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I’ve changed all of the ignition parts (not the distributor). I pulled one of the wires and found no spark to the plugs. The wire coming from the distributor is connected to the negative side of coil and ignition wires are attached to the positive side and the points are gaped at .019. The + side of the coil reads 6.00 volts with ignition switch in the on position and between 8.5 and 9.00 volts while the engine is turning over. My understanding of how the ignition works is as follows:

1. Current flows from the battery to the coil
2. From the coil current travels to the contact points were the opening and closing of the points create a spark.
3. Current is transferred to plugs by the rotation of the rotor as it contacts the post on the distributor cap.


There doesn’t appear to be any current to the contact points. Is there a test for the distributor and coil current flow? I would like to one day change the ignition to an HEI.

I’ve hit a wall

Please Help

Thanks
 

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<BLOCKQUOTE>quote:</font><HR>Originally posted by superde69:
I’ve changed all of the ignition parts (not the distributor). I pulled one of the wires and found no spark to the plugs. The wire coming from the distributor is connected to the negative side of coil and ignition wires are attached to the positive side and the points are gaped at .019. The + side of the coil reads 6.00 volts with ignition switch in the on position and between 8.5 and 9.00 volts while the engine is turning over. My understanding of how the ignition works is as follows:

1. Current flows from the battery to the coil
2. From the coil current travels to the contact points were the opening and closing of the points create a spark.
3. Current is transferred to plugs by the rotation of the rotor as it contacts the post on the distributor cap.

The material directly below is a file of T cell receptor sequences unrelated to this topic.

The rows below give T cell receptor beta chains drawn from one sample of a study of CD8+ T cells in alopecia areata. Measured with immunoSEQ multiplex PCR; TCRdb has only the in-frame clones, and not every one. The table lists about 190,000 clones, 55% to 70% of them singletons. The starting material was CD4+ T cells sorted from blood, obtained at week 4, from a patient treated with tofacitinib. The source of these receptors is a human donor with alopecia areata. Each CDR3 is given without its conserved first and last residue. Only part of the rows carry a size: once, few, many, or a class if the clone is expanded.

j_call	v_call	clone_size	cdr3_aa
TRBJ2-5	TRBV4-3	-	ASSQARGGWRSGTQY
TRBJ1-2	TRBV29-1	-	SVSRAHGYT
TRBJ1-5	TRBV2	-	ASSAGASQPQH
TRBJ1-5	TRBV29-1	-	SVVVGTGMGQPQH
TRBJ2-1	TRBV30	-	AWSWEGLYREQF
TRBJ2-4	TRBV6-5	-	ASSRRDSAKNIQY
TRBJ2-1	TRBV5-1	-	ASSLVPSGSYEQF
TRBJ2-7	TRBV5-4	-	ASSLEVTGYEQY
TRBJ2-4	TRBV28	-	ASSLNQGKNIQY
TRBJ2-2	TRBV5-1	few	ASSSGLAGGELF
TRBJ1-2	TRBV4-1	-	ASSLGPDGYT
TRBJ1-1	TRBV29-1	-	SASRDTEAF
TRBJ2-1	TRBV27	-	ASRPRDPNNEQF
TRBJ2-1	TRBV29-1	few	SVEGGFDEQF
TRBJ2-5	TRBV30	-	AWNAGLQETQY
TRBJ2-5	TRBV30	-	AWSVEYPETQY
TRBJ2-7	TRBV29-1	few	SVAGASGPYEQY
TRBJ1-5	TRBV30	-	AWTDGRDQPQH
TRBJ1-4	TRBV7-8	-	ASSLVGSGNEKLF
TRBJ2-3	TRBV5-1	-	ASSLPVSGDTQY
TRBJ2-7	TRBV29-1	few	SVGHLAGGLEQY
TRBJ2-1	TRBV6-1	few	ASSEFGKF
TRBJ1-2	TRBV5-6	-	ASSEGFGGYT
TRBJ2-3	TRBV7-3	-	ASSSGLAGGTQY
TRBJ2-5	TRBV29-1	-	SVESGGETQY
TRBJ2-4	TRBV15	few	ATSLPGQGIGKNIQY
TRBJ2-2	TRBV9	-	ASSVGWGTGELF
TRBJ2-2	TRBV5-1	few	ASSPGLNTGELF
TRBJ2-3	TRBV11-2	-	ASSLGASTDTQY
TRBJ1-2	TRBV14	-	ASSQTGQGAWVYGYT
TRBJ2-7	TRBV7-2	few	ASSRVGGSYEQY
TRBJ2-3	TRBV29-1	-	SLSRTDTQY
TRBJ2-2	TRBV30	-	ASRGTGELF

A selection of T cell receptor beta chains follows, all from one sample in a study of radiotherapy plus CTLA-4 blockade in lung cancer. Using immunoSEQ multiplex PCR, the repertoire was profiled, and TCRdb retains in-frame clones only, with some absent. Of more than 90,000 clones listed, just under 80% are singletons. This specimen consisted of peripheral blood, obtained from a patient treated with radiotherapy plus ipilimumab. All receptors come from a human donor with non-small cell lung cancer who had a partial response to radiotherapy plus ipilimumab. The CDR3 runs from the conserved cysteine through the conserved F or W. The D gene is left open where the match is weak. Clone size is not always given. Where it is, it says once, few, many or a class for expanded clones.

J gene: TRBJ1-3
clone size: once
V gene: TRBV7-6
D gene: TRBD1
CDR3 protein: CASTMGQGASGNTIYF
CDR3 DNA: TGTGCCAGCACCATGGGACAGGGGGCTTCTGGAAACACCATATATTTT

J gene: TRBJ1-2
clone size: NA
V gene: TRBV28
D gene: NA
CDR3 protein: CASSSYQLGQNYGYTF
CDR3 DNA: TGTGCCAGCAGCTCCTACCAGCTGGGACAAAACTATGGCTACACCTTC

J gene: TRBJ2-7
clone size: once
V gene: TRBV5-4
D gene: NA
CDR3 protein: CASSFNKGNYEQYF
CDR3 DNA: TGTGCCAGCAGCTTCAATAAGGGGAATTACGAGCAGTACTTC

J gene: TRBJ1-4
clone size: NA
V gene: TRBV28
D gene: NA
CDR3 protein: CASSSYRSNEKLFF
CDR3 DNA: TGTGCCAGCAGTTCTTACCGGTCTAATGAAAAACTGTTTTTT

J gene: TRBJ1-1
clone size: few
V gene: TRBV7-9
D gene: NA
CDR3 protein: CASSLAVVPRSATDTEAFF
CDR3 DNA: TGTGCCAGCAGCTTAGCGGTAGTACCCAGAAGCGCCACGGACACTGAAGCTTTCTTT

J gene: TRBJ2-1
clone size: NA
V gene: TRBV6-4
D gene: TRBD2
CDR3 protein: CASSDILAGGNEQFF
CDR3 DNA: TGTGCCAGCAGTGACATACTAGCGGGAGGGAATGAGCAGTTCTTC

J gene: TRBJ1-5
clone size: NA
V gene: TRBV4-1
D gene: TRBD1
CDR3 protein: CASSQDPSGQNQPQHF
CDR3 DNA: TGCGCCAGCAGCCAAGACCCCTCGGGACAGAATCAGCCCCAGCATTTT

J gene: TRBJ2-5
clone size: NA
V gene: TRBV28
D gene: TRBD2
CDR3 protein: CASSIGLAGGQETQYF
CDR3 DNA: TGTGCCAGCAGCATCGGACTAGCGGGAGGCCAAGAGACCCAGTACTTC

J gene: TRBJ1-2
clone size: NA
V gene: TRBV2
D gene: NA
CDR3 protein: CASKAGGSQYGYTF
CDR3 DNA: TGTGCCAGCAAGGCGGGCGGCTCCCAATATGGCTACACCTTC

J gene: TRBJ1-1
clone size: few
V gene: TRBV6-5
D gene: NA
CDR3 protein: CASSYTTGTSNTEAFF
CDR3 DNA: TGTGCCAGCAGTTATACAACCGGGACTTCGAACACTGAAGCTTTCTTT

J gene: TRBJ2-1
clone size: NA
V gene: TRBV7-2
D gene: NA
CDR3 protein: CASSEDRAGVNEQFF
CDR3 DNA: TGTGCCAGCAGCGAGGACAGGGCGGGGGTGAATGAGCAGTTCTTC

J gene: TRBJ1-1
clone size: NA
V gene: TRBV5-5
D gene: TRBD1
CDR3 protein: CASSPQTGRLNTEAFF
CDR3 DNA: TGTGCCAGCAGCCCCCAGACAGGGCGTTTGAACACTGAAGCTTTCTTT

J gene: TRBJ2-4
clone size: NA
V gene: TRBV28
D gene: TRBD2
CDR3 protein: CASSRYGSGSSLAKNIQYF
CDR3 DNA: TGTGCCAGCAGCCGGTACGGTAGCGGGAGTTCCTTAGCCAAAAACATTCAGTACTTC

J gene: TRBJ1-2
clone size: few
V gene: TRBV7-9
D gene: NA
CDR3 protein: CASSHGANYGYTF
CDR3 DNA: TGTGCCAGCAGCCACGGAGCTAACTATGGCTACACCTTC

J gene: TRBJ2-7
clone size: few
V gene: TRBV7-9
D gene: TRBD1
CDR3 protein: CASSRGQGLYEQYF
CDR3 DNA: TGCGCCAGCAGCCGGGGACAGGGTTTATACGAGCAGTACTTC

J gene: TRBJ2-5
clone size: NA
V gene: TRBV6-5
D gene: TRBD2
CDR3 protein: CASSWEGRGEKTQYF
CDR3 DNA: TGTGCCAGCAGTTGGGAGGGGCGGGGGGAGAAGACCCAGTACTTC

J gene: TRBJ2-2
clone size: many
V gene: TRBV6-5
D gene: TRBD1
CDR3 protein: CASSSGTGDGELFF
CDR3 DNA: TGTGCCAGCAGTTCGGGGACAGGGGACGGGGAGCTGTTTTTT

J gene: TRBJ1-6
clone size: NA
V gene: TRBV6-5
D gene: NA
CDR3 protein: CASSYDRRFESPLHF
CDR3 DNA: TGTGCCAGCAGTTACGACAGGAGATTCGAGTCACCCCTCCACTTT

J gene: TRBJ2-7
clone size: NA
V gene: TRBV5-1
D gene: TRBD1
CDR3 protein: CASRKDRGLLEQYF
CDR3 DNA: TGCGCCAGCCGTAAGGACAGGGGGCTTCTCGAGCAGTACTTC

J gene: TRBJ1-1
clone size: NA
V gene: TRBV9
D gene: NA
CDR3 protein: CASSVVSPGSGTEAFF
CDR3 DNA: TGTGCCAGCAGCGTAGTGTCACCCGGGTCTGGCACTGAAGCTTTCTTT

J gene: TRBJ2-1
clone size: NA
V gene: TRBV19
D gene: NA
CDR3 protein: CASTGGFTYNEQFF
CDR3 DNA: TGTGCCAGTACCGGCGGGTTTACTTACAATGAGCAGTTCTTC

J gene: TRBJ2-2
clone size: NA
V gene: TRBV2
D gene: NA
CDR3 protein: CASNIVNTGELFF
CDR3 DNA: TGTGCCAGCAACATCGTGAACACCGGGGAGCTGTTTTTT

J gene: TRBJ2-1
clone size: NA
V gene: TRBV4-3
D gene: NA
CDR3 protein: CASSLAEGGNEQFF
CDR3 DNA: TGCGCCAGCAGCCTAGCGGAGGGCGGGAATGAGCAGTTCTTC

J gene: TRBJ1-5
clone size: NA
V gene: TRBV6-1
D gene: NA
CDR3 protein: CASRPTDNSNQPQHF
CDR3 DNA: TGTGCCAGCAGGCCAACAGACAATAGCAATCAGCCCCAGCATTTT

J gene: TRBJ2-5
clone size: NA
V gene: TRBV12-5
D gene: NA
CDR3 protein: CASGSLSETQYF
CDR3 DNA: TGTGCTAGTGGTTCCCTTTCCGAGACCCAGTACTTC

There doesn’t appear to be any current to the contact points. Is there a test for the distributor and coil current flow? I would like to one day change the ignition to an HEI.

I’ve hit a wall

Please Help

Thanks
<HR></BLOCKQUOTE>


Okay, to clarify a bit, the stock breaker-points system works like this;

When your engine is running, 12 volts is present in your "IGN" (ignition) circuitry in your car. There is a resistor wire that links the ignition circuitry to the (+) side of the coil. The purpose of this resistor to limit the current, a resistor is what "gives" rather than the coil or the points. A voltage drop results (any current thru a resistor results in a dropped voltage so less is seen at the coil, hence you never see a full 12 volts UNLESS the points are completely open--more on that later). This was done to prolong point contact life. This also saves the coil from becoming a "hot electric stove!" if you were to leave the key in the "on" position without the motor running and the points just happened to be closed allowing current to flow thru the coil at all times.

Back to engine running,

Anyway so current is flowing thru the resitor wire (looks like a funky cloth covered wire) and thru the coil. The (-) side of the coil goes to one of the points contacts. The other contact is always sees ground via the distributor base connected to the engine. When the ground connection of the coil is turned off-on-off-on-off-on-off-on via the opening and closing of the contacts, yes there's a spark that results (unfortunately--that's what wears out the breaker points) but the real purpose is to turn the coil "on and off". If the coil doesn't "see" ground, there's no current path, no current flowing. The coil is an inductor in the simplist sense. The on/off action of a few volts is passed thru a primary winding of fine wire. The electromagnetism in this coil causes a building and collapsing field that causes a high voltage discharge to be produced in the secondary. So now we have the capability of producing BIG sparks from the center plug of the coil to the chassis ground of the car. This now needs to go to the proper place, so the coil wire from the center of the coil to the center of the distributor carries the current. Now the rotation of the distributor takes this high voltage capability and "sends" it via the rotating action to the proper cylinders. Spark, FIRE internal combustion